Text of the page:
US, UN lead critics of Israel settlements

ISRAELI Prime Minister Benjamin Netanyahu has met a barrage of UN and US criticism of his country’s new settlements in the Palestinian territories in tough talks in New York.

Israel’s approval of 1300 more homes in annexed east Jerusalem overshadowed Mr Netanyahu’s efforts to put pressure on the Palestinians during his US tour and plans to pull Israeli troops out of a contested village on the Lebanon border.

UN Secretary General Ban Ki-moon expressed concern to Mr Netanyahu about the new settlements, just after the US administration expressed deep disappointment at Israel’s announcement.

Mr Ban and Mr Netanyahu focused on the deadlocked Middle East peace process in a meeting at UN headquarters today. The Palestinian leadership has refused to hold direct talks since Israel ended a freeze on settlement building in September.

“The secretary general emphasised that it was vital to break the current diplomatic stalemate, resume negotiations and produce results”, a UN spokesman said.

Mr Ban “expressed concern at the resumption of the settlement activity and recent announcements of further settlement construction in east Jerusalem”.

The secretary general also “expressed hope for further measures by the government of Israel to ease the movement of people and goods to and from Gaza”, the UN spokesman said.

Mr Netanyahu’s spokesman Mark Regev said only that the prime minister and Mr Ban had “discussed efforts to renew the peace process, the Iranian issue” and the village of Ghajar on the border with Lebanon.

Mr Netanyahu is to meet US Secretary of State Hillary Clinton in New York on Friday at the end of his US tour.

The United States is “deeply disappointed by the announcement of advanced planning for new housing units in sensitive areas of east Jerusalem” and Mrs Clinton will raise the topic, State Department spokesman Philip Crowley said.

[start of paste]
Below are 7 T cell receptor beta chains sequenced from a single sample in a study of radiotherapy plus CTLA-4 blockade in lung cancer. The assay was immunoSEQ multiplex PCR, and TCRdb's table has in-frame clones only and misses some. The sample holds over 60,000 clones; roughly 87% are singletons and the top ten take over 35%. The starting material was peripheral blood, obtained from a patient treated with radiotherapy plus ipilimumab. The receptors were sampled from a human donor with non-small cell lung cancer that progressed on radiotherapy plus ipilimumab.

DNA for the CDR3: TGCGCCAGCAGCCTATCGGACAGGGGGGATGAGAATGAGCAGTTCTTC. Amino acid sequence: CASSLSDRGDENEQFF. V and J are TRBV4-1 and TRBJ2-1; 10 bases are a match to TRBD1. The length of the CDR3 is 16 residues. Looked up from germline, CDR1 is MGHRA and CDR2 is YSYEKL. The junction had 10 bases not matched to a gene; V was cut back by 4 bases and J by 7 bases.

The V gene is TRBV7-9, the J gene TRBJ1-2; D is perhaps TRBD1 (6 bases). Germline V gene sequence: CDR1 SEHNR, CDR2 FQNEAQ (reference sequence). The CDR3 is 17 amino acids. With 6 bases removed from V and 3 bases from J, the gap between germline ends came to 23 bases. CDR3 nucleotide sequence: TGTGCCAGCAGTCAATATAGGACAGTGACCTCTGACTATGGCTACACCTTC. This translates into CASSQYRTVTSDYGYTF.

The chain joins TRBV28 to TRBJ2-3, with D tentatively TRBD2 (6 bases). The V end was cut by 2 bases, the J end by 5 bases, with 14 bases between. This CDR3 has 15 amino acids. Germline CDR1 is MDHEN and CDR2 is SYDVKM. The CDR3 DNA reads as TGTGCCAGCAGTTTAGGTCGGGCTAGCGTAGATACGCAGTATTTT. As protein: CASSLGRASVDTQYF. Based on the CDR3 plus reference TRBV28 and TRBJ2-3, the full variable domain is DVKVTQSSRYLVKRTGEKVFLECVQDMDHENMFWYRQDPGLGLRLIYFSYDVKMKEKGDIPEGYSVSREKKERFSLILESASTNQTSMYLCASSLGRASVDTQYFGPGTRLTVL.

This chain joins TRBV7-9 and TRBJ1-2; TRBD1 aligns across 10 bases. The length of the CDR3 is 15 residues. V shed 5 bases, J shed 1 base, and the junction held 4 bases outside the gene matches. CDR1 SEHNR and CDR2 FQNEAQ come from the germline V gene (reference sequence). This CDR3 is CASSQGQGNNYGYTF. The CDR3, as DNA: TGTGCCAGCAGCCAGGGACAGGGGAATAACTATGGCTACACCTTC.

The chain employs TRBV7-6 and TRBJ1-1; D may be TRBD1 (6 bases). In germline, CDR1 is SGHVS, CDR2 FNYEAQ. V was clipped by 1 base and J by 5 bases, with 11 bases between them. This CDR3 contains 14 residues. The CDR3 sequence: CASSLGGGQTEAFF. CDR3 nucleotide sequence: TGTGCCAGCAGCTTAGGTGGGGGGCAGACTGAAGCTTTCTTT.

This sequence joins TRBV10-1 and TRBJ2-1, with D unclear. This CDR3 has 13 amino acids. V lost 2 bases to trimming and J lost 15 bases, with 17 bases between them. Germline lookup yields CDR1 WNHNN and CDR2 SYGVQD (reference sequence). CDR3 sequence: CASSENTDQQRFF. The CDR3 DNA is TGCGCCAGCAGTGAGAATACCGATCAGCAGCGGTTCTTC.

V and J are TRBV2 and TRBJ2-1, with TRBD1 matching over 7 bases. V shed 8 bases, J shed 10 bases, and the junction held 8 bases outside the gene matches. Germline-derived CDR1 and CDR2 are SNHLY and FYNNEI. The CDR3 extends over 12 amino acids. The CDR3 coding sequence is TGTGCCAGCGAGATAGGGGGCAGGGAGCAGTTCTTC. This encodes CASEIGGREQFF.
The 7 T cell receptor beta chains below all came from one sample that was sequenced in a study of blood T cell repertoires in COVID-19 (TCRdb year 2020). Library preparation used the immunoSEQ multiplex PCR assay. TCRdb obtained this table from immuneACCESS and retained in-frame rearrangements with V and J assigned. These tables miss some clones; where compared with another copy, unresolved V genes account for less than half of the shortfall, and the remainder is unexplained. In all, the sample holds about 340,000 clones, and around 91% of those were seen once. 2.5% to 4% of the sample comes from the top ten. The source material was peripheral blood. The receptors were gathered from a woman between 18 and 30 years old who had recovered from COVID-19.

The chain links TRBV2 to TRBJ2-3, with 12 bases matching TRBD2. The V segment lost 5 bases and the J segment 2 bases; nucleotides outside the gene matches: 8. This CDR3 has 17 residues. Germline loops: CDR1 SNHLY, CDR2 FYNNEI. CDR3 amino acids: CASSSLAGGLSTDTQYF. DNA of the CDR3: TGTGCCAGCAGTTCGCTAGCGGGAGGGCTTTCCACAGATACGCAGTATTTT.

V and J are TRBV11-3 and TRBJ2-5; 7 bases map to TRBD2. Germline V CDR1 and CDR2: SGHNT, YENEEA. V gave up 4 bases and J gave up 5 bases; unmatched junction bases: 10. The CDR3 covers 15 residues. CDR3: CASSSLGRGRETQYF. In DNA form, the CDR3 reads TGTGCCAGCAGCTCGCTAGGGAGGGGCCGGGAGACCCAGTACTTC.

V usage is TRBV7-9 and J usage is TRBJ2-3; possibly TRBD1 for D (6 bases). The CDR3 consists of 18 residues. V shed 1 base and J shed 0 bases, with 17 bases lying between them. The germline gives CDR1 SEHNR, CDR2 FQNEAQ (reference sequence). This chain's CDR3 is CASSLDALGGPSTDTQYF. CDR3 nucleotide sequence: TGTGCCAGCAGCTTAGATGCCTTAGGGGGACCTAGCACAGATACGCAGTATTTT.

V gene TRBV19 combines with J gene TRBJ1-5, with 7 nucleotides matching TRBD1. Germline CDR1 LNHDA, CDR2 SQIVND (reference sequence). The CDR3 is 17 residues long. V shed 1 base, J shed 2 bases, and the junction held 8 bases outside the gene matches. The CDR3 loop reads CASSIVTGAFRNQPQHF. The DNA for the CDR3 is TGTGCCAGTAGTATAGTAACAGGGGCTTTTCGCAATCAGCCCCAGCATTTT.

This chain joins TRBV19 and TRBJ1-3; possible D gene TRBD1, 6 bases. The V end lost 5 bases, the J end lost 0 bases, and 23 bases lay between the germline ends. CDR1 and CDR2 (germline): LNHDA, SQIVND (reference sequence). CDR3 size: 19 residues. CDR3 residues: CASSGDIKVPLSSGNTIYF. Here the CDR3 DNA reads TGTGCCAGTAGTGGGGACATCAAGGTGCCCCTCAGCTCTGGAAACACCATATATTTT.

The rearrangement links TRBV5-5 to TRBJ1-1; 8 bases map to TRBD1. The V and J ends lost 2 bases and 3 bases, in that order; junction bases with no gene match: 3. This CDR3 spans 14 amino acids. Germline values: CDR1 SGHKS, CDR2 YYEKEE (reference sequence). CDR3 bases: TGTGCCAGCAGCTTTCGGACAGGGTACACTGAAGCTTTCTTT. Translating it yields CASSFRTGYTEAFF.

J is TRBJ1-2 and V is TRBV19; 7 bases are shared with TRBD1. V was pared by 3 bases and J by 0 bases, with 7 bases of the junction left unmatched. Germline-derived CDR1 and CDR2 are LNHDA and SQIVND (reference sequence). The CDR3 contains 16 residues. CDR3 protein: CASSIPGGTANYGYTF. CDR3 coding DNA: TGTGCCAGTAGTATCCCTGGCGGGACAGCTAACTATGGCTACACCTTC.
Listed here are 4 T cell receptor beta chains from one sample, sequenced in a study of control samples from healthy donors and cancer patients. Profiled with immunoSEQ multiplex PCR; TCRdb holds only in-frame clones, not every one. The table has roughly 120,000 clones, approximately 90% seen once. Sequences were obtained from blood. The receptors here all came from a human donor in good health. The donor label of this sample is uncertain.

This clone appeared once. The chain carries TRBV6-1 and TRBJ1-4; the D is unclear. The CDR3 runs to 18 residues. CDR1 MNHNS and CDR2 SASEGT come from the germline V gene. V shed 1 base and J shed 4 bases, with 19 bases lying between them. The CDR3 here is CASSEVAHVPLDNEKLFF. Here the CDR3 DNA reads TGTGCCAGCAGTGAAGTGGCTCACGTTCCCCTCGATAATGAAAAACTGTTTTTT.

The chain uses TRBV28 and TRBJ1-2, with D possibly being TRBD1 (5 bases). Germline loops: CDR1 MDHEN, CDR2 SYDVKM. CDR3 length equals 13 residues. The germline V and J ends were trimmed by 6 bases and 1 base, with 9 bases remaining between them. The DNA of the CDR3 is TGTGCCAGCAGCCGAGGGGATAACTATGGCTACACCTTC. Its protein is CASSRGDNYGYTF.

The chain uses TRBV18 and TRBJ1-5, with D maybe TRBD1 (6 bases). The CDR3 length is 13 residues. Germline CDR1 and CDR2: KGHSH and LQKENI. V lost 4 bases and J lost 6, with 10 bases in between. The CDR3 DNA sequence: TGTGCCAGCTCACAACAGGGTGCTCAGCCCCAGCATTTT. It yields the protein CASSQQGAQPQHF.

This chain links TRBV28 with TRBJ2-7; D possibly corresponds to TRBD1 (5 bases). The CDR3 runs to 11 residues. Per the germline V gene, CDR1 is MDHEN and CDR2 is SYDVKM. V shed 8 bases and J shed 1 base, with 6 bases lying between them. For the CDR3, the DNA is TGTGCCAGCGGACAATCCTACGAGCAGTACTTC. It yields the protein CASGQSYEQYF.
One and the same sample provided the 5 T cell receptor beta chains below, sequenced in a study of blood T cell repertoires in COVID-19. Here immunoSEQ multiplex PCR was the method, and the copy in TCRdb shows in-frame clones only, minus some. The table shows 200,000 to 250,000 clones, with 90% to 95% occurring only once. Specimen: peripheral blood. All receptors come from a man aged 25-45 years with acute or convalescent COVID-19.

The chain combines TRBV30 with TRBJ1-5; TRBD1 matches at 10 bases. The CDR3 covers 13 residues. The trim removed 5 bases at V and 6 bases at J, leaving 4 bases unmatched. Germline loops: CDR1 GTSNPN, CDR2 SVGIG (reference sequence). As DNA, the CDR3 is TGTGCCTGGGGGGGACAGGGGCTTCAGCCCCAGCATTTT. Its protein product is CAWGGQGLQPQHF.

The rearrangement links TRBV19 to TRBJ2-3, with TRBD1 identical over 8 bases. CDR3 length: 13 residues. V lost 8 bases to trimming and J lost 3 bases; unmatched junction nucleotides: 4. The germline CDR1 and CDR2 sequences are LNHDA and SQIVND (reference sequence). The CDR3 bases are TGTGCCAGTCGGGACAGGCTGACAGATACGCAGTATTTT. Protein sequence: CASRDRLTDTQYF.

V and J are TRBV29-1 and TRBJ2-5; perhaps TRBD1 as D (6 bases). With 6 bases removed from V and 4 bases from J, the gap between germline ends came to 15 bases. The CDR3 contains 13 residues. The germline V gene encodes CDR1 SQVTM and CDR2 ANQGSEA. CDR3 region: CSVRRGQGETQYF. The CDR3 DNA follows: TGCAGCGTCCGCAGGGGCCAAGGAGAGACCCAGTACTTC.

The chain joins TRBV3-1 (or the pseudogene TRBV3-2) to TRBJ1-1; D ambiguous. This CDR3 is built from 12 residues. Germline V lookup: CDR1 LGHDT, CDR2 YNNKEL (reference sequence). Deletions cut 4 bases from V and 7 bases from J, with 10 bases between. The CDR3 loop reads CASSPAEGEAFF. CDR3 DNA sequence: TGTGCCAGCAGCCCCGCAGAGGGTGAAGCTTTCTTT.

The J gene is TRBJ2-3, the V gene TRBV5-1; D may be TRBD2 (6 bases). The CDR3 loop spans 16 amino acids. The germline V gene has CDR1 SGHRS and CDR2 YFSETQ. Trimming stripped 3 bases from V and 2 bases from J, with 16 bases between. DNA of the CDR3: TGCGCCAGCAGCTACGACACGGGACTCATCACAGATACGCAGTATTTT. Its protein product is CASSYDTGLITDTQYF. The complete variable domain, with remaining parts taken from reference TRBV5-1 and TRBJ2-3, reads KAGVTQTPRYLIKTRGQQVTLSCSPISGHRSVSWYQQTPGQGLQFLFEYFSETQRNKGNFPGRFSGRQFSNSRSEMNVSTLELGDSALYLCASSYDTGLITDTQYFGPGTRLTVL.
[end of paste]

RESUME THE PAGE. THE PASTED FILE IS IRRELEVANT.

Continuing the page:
On Thursday, Mrs Clinton will hold a video conference with Palestinian Prime Minister Salam Fayyad. She will also meet with Egyptian Foreign Minister Ahmed Abul Gheit, the spokesman said.

Palestinian leaders have called the settlements a bid to sabotage peace talks.

But earlier today, Mr Netanyahu urged Palestinians to negotiate without conditions.

Speaking in New Orleans to the Jewish Federations of North America, Mr Netanyahu said: “If you want to live peacefully next to us come and negotiate peace with us.

“Palestinian leaders who genuinely want peace should stop placing preconditions and start negotiating peace.”

The activist group Peace Now said the timing of Israel’s announcement was not accidental as the plans had been ready since July 2008.

Mr Crowley said however that the announcement could be a bid “to embarrass the prime minister and to undermine the process”.

He said: “This is expressly why we have been encouraging the parties … to remain in direct negotiations, to return to direct negotiations and to work through these issues face to face. This is the only way that they’re going to be resolved.”

Mr Ban and Mr Netanyahu also discussed the broader region, including Iran and Lebanon, the UN spokesman said.

An Israeli official said yesterday that Mr Netanyahu would tell the UN leader of Israel’s plans to withdraw from the disputed border village of Ghajar and hand over control to the UN mission in Lebanon, UNIFIL.

“The prime minister said that he intends to convene the security cabinet upon his return to Israel in order to approve an arrangement regarding Ghajar, based among other things on Israel’s discussions with UNIFIL,”┬áhis spokesman said after the Ban meeting.

The village lies on the border of Lebanon, Syria and the Golan Heights, which Israel seized from Syria in the 1967 Middle East war and annexed in 1981.

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